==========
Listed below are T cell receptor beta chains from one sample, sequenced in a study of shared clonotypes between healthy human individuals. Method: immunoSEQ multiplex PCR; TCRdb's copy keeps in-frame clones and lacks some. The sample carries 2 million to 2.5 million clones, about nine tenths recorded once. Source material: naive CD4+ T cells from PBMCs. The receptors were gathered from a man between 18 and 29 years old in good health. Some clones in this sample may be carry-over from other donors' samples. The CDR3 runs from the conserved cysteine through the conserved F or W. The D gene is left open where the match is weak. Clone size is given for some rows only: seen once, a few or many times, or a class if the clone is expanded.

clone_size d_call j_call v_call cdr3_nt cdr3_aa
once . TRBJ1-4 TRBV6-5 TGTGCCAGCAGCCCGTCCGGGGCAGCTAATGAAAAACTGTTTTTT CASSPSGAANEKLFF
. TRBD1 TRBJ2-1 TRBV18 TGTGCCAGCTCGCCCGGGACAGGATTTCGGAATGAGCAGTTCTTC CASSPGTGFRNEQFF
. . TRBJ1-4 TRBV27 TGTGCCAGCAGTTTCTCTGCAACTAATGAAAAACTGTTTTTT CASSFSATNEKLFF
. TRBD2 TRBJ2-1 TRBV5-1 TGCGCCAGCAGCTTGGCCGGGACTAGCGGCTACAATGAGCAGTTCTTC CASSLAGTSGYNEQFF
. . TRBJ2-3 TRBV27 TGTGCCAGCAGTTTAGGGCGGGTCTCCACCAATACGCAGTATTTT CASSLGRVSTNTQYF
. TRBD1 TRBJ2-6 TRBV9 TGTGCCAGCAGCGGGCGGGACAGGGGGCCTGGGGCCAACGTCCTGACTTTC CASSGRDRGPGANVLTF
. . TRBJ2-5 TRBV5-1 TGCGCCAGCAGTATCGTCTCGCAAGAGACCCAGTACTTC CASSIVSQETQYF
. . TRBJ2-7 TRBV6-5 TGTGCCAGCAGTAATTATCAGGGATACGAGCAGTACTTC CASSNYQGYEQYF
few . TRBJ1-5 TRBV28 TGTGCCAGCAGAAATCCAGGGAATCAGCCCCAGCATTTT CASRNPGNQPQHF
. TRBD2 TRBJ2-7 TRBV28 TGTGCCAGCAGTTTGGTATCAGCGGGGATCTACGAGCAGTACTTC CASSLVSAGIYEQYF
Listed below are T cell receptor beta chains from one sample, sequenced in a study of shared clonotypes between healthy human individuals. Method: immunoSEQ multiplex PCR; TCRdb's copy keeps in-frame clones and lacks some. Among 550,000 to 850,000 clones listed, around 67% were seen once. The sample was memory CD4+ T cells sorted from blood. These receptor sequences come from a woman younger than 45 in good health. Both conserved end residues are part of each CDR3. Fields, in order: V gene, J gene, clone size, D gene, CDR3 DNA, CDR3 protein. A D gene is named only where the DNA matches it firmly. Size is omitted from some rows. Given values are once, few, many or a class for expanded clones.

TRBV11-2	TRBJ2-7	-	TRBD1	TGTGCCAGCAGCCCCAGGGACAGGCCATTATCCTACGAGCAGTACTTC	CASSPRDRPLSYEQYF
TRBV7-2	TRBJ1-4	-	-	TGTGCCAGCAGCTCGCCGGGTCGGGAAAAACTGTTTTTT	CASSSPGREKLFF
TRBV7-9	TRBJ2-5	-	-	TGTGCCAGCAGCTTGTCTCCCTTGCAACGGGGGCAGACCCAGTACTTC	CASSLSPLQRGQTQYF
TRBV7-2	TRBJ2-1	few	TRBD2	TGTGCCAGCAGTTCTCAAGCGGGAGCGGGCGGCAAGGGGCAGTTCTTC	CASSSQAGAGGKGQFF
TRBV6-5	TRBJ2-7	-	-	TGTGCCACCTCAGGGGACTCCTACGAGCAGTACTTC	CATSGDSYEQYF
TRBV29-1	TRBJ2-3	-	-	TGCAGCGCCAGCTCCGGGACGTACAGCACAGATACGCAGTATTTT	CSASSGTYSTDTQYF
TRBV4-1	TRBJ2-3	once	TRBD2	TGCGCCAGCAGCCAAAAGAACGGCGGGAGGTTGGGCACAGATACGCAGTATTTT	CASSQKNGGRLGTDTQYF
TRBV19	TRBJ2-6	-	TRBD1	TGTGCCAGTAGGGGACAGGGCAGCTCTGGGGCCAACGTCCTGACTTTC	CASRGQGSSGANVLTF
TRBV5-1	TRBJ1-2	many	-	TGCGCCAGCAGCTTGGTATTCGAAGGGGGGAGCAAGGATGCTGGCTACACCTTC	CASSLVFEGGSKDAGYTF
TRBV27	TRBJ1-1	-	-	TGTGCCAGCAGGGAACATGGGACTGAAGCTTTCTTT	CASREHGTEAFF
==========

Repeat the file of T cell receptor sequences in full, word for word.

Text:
Listed below are T cell receptor beta chains from one sample, sequenced in a study of shared clonotypes between healthy human individuals. Method: immunoSEQ multiplex PCR; TCRdb's copy keeps in-frame clones and lacks some. The sample carries 2 million to 2.5 million clones, about nine tenths recorded once. Source material: naive CD4+ T cells from PBMCs. The receptors were gathered from a man between 18 and 29 years old in good health. Some clones in this sample may be carry-over from other donors' samples. The CDR3 runs from the conserved cysteine through the conserved F or W. The D gene is left open where the match is weak. Clone size is given for some rows only: seen once, a few or many times, or a class if the clone is expanded.

clone_size d_call j_call v_call cdr3_nt cdr3_aa
once . TRBJ1-4 TRBV6-5 TGTGCCAGCAGCCCGTCCGGGGCAGCTAATGAAAAACTGTTTTTT CASSPSGAANEKLFF
. TRBD1 TRBJ2-1 TRBV18 TGTGCCAGCTCGCCCGGGACAGGATTTCGGAATGAGCAGTTCTTC CASSPGTGFRNEQFF
. . TRBJ1-4 TRBV27 TGTGCCAGCAGTTTCTCTGCAACTAATGAAAAACTGTTTTTT CASSFSATNEKLFF
. TRBD2 TRBJ2-1 TRBV5-1 TGCGCCAGCAGCTTGGCCGGGACTAGCGGCTACAATGAGCAGTTCTTC CASSLAGTSGYNEQFF
. . TRBJ2-3 TRBV27 TGTGCCAGCAGTTTAGGGCGGGTCTCCACCAATACGCAGTATTTT CASSLGRVSTNTQYF
. TRBD1 TRBJ2-6 TRBV9 TGTGCCAGCAGCGGGCGGGACAGGGGGCCTGGGGCCAACGTCCTGACTTTC CASSGRDRGPGANVLTF
. . TRBJ2-5 TRBV5-1 TGCGCCAGCAGTATCGTCTCGCAAGAGACCCAGTACTTC CASSIVSQETQYF
. . TRBJ2-7 TRBV6-5 TGTGCCAGCAGTAATTATCAGGGATACGAGCAGTACTTC CASSNYQGYEQYF
few . TRBJ1-5 TRBV28 TGTGCCAGCAGAAATCCAGGGAATCAGCCCCAGCATTTT CASRNPGNQPQHF
. TRBD2 TRBJ2-7 TRBV28 TGTGCCAGCAGTTTGGTATCAGCGGGGATCTACGAGCAGTACTTC CASSLVSAGIYEQYF
Listed below are T cell receptor beta chains from one sample, sequenced in a study of shared clonotypes between healthy human individuals. Method: immunoSEQ multiplex PCR; TCRdb's copy keeps in-frame clones and lacks some. Among 550,000 to 850,000 clones listed, around 67% were seen once. The sample was memory CD4+ T cells sorted from blood. These receptor sequences come from a woman younger than 45 in good health. Both conserved end residues are part of each CDR3. Fields, in order: V gene, J gene, clone size, D gene, CDR3 DNA, CDR3 protein. A D gene is named only where the DNA matches it firmly. Size is omitted from some rows. Given values are once, few, many or a class for expanded clones.

TRBV11-2	TRBJ2-7	-	TRBD1	TGTGCCAGCAGCCCCAGGGACAGGCCATTATCCTACGAGCAGTACTTC	CASSPRDRPLSYEQYF
TRBV7-2	TRBJ1-4	-	-	TGTGCCAGCAGCTCGCCGGGTCGGGAAAAACTGTTTTTT	CASSSPGREKLFF
TRBV7-9	TRBJ2-5	-	-	TGTGCCAGCAGCTTGTCTCCCTTGCAACGGGGGCAGACCCAGTACTTC	CASSLSPLQRGQTQYF
TRBV7-2	TRBJ2-1	few	TRBD2	TGTGCCAGCAGTTCTCAAGCGGGAGCGGGCGGCAAGGGGCAGTTCTTC	CASSSQAGAGGKGQFF
TRBV6-5	TRBJ2-7	-	-	TGTGCCACCTCAGGGGACTCCTACGAGCAGTACTTC	CATSGDSYEQYF
TRBV29-1	TRBJ2-3	-	-	TGCAGCGCCAGCTCCGGGACGTACAGCACAGATACGCAGTATTTT	CSASSGTYSTDTQYF
TRBV4-1	TRBJ2-3	once	TRBD2	TGCGCCAGCAGCCAAAAGAACGGCGGGAGGTTGGGCACAGATACGCAGTATTTT	CASSQKNGGRLGTDTQYF
TRBV19	TRBJ2-6	-	TRBD1	TGTGCCAGTAGGGGACAGGGCAGCTCTGGGGCCAACGTCCTGACTTTC	CASRGQGSSGANVLTF
TRBV5-1	TRBJ1-2	many	-	TGCGCCAGCAGCTTGGTATTCGAAGGGGGGAGCAAGGATGCTGGCTACACCTTC	CASSLVFEGGSKDAGYTF
TRBV27	TRBJ1-1	-	-	TGTGCCAGCAGGGAACATGGGACTGAAGCTTTCTTT	CASREHGTEAFF